Weather in Colombia
Colombia has a very distinct, tropical climate. Its position along the equator presents five natural regions, each encompassing their own weather throughout the year. While the country holds consistent temperatures due to its proximity to the equator, the weather does vary depending on the altitude. In the upland areas, it is typically cooler and can even reach freezing temperatures during certain times of the year. In contrast, the Amazon region keeps warm temperatures year-round with frequent rain showers.
Colombia is the only country in South America with coastlines on both the Pacific Ocean and the Caribbean Sea. Along the coast, the temperature remains warm and tropical except during the months of May to November, when Colombia experiences its rainy season. Lying to the south of Panama, Colombia controls the land access between Central and South America. Colombia shares a border with Venezuela to the east, Brazil to the southeast, and Ecuador and Peru to the southwest. The landscapes vary from warm beaches and tropical plains to the cooler rugged Andes, subtropical forests in the south, and the warm Magdalena River Valley in the west.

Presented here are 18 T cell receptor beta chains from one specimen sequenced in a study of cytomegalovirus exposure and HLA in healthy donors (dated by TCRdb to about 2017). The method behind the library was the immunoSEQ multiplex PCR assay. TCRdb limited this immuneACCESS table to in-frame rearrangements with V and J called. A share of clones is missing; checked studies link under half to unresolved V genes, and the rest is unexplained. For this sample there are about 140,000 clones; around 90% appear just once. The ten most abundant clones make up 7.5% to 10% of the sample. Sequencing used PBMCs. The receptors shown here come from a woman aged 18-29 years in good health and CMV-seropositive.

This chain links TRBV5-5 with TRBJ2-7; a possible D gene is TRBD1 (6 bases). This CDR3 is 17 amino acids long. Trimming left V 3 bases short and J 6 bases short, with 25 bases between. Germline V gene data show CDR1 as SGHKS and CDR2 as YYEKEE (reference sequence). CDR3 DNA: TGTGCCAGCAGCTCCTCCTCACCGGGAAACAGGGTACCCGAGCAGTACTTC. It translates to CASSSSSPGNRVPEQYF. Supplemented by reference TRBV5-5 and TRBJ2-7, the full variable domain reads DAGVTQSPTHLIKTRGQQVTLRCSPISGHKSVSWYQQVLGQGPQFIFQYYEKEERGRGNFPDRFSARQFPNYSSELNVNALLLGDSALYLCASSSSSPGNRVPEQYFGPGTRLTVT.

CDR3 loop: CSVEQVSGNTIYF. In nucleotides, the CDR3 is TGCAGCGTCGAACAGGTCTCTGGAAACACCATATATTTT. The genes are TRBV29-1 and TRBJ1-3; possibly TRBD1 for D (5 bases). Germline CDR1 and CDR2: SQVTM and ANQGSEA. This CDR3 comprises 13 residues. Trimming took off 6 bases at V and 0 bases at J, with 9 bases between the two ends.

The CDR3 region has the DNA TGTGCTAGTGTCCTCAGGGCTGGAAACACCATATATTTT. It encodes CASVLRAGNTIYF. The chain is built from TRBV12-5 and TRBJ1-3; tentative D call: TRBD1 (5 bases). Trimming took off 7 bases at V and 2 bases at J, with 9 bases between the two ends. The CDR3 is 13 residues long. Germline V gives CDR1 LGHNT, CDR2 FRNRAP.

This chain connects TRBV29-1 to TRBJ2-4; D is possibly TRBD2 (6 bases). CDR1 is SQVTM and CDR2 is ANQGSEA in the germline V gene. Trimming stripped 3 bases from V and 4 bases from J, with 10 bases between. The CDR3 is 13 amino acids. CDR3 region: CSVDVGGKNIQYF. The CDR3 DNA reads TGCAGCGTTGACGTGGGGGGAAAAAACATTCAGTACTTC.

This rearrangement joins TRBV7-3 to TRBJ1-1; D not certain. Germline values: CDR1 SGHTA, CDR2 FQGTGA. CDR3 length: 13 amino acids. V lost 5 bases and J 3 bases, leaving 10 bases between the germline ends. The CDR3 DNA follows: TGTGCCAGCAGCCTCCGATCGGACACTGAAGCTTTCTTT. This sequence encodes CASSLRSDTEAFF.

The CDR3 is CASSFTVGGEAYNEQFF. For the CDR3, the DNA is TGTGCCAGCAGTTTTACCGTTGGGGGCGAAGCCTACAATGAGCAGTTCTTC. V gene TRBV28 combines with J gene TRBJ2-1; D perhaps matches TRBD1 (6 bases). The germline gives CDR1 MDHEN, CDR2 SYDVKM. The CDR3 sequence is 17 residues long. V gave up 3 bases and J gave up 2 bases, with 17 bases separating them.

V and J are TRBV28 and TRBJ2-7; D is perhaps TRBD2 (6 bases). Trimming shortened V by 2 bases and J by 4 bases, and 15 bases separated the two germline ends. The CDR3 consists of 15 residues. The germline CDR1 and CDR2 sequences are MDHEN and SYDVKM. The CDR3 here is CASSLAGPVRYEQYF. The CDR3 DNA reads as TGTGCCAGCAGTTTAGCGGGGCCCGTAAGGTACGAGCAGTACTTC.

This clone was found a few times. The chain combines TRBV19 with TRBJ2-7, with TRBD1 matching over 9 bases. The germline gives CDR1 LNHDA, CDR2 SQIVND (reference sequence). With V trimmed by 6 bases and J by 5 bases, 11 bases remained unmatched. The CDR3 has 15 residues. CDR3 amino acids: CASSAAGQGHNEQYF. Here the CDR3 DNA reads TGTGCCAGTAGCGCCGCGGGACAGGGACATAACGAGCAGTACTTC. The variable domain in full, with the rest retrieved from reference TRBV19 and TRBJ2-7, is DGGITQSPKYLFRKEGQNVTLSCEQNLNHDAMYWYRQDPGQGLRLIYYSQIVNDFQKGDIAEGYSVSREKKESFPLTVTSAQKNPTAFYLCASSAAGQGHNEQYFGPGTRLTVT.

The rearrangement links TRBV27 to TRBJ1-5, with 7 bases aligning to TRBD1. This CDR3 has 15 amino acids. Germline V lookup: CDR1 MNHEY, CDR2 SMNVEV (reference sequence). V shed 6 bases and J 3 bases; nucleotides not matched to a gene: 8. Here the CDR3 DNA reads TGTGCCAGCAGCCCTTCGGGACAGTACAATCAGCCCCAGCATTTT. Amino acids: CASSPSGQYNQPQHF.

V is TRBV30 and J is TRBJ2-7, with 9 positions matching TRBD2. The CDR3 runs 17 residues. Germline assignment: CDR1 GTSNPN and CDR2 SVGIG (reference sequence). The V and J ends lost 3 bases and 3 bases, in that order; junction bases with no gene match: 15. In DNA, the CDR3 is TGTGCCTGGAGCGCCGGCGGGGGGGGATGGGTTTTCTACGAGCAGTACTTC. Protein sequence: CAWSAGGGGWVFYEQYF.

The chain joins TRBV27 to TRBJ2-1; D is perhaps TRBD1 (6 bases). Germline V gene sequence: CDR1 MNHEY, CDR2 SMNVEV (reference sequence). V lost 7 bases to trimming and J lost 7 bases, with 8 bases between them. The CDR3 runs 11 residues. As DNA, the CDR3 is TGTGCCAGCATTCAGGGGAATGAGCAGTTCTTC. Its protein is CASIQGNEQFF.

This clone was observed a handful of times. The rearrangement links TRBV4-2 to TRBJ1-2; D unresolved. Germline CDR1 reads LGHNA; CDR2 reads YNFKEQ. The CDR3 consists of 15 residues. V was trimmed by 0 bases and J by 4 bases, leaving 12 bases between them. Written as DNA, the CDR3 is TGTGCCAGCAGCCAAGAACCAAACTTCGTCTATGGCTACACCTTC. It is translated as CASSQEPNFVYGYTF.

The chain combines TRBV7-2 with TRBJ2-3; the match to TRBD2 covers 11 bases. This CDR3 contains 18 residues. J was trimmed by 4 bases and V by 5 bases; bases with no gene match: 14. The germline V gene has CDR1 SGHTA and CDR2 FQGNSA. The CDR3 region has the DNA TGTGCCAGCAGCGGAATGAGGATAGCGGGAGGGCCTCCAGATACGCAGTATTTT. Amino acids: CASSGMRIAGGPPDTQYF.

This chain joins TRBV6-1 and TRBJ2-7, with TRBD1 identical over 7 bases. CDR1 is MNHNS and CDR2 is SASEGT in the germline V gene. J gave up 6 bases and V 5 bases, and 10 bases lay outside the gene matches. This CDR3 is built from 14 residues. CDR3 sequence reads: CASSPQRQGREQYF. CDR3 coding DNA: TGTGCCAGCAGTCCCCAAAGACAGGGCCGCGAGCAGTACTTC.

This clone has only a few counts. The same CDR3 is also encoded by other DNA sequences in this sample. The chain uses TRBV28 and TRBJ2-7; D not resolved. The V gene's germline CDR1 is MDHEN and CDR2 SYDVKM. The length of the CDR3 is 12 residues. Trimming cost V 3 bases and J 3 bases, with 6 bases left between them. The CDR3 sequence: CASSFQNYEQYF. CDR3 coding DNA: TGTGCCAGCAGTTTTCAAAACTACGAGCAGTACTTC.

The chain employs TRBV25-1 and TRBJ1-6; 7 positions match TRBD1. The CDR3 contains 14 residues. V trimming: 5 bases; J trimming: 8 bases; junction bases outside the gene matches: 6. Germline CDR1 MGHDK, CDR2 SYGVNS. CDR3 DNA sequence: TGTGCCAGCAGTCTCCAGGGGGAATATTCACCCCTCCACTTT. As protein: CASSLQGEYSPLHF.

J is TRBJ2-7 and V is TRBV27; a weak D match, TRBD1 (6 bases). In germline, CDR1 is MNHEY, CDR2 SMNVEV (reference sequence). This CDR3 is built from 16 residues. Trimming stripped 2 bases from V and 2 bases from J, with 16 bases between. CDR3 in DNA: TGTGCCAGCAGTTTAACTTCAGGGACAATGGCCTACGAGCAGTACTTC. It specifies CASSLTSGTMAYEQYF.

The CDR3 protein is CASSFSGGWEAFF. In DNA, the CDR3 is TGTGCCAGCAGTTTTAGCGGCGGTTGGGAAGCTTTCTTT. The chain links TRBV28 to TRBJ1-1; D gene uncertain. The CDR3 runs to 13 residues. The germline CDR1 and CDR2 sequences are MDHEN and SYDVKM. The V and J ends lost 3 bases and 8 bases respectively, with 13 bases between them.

Because Colombia sits on the equatorial line, there are no distinct seasons. The “winter” months, from June-August, are just a period when there are slightly more rain and humidity than the rest of the year. The winter, or invierno in Spanish, is also called the “the green season.” It is rare, but it happens on occasion, that the weather of Colombia altered by the seasons in the northern hemisphere.
In general, Colombia is a warm destination requiring light and breezy outfits. However, in places of high altitude such as Bogotá, temperatures tend to drop significantly at night so be sure to pack a sweater or jacket! For the rainy season and most of your time in the Amazon, it is a good idea to pack waterproof garments to fend off any downpours.